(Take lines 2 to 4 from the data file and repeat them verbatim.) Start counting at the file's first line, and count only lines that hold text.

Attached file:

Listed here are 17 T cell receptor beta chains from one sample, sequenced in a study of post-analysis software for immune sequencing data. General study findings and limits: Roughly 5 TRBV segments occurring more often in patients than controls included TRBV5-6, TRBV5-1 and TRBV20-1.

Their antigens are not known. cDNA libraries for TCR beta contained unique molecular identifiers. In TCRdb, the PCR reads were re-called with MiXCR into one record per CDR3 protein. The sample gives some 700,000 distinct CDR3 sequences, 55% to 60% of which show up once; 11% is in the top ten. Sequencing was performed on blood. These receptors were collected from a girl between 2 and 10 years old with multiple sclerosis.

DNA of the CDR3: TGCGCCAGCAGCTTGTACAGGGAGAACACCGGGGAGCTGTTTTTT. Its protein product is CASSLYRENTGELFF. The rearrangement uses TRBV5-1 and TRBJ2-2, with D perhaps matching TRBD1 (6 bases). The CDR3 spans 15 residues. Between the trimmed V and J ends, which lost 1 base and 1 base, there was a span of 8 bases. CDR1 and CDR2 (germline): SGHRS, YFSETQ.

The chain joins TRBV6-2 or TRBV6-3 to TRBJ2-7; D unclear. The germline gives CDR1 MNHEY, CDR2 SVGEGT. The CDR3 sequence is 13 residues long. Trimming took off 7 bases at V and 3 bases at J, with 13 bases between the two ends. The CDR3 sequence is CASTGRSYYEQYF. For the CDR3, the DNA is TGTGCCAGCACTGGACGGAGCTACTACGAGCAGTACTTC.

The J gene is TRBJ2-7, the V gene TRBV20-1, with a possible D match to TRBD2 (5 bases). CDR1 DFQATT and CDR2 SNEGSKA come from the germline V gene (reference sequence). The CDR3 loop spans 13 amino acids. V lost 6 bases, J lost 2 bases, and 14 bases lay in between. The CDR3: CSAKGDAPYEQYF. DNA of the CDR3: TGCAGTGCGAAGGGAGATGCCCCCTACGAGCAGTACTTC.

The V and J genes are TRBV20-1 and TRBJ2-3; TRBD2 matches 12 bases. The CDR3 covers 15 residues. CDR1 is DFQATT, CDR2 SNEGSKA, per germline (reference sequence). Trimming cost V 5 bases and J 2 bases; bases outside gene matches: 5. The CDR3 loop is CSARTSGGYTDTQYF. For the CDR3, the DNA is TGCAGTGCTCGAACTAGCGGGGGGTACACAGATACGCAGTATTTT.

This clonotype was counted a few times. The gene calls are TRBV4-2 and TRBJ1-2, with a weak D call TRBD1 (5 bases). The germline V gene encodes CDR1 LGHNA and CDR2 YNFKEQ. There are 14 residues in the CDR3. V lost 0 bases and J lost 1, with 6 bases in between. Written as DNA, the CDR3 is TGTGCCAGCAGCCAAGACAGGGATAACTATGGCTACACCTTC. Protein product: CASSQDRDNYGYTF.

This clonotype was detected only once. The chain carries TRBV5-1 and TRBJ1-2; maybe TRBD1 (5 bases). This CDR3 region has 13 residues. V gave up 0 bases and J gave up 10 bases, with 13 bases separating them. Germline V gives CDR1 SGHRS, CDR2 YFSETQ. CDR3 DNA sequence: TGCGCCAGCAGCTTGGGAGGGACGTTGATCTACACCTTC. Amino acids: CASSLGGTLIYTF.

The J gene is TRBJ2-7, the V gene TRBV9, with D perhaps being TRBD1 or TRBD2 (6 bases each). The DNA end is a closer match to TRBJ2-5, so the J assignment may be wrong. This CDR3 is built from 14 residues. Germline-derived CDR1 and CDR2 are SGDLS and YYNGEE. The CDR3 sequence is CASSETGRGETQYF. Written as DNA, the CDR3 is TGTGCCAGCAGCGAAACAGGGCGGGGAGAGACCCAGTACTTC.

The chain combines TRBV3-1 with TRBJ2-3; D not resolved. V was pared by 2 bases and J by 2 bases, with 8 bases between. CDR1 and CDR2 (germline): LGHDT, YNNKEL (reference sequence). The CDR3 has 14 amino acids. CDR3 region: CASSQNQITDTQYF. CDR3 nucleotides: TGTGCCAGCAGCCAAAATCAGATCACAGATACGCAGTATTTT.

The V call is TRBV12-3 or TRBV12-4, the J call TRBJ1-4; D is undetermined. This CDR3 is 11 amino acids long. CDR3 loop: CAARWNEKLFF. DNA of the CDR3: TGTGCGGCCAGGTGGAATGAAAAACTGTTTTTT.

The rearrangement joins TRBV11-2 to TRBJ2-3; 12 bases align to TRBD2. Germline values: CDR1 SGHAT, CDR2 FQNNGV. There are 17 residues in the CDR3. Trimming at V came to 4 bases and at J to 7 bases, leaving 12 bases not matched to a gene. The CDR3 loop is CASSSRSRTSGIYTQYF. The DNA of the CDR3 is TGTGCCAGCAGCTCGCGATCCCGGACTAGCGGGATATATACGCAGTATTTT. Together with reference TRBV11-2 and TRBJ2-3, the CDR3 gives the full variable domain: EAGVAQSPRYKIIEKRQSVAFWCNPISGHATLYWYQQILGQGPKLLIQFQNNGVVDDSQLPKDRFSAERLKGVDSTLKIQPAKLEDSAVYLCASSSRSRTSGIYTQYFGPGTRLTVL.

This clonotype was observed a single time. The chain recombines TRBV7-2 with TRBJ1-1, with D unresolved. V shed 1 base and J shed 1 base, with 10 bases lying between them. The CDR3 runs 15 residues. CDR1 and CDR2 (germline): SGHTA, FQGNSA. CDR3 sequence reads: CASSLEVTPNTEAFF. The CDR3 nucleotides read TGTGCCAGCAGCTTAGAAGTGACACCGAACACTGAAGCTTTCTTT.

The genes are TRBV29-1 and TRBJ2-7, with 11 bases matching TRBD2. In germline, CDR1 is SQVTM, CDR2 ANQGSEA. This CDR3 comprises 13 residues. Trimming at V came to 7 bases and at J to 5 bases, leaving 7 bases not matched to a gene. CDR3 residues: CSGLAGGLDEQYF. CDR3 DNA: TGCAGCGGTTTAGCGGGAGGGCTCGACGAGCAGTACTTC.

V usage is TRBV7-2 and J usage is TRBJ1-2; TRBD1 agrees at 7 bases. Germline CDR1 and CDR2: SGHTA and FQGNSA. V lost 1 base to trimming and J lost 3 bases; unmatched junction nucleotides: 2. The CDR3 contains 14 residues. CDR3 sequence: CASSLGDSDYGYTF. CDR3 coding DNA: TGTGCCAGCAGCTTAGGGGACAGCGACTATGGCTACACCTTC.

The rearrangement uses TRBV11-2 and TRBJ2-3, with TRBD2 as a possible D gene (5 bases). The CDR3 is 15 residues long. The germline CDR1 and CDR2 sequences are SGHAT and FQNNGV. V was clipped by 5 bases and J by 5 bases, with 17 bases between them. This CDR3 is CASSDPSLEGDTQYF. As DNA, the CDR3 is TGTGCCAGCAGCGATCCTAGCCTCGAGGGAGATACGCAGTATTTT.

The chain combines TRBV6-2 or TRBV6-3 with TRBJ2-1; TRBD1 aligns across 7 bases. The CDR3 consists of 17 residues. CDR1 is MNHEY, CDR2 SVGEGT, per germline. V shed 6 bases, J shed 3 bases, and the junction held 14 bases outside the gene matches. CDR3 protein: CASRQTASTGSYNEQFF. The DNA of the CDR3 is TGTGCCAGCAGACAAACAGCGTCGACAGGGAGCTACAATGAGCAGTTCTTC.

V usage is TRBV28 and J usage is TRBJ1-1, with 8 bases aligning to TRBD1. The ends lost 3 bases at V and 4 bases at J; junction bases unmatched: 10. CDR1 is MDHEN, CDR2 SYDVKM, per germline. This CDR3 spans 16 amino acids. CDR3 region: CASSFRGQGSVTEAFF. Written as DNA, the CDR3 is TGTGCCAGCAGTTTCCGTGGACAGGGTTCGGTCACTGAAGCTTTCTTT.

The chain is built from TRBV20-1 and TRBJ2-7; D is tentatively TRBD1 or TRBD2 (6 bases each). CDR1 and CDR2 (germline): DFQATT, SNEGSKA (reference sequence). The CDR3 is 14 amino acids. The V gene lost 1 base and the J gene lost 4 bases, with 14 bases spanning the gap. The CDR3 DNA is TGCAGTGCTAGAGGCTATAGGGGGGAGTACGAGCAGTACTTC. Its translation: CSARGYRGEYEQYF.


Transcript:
Their antigens are not known. cDNA libraries for TCR beta contained unique molecular identifiers. In TCRdb, the PCR reads were re-called with MiXCR into one record per CDR3 protein. The sample gives some 700,000 distinct CDR3 sequences, 55% to 60% of which show up once; 11% is in the top ten. Sequencing was performed on blood. These receptors were collected from a girl between 2 and 10 years old with multiple sclerosis.

DNA of the CDR3: TGCGCCAGCAGCTTGTACAGGGAGAACACCGGGGAGCTGTTTTTT. Its protein product is CASSLYRENTGELFF. The rearrangement uses TRBV5-1 and TRBJ2-2, with D perhaps matching TRBD1 (6 bases). The CDR3 spans 15 residues. Between the trimmed V and J ends, which lost 1 base and 1 base, there was a span of 8 bases. CDR1 and CDR2 (germline): SGHRS, YFSETQ.

The chain joins TRBV6-2 or TRBV6-3 to TRBJ2-7; D unclear. The germline gives CDR1 MNHEY, CDR2 SVGEGT. The CDR3 sequence is 13 residues long. Trimming took off 7 bases at V and 3 bases at J, with 13 bases between the two ends. The CDR3 sequence is CASTGRSYYEQYF. For the CDR3, the DNA is TGTGCCAGCACTGGACGGAGCTACTACGAGCAGTACTTC.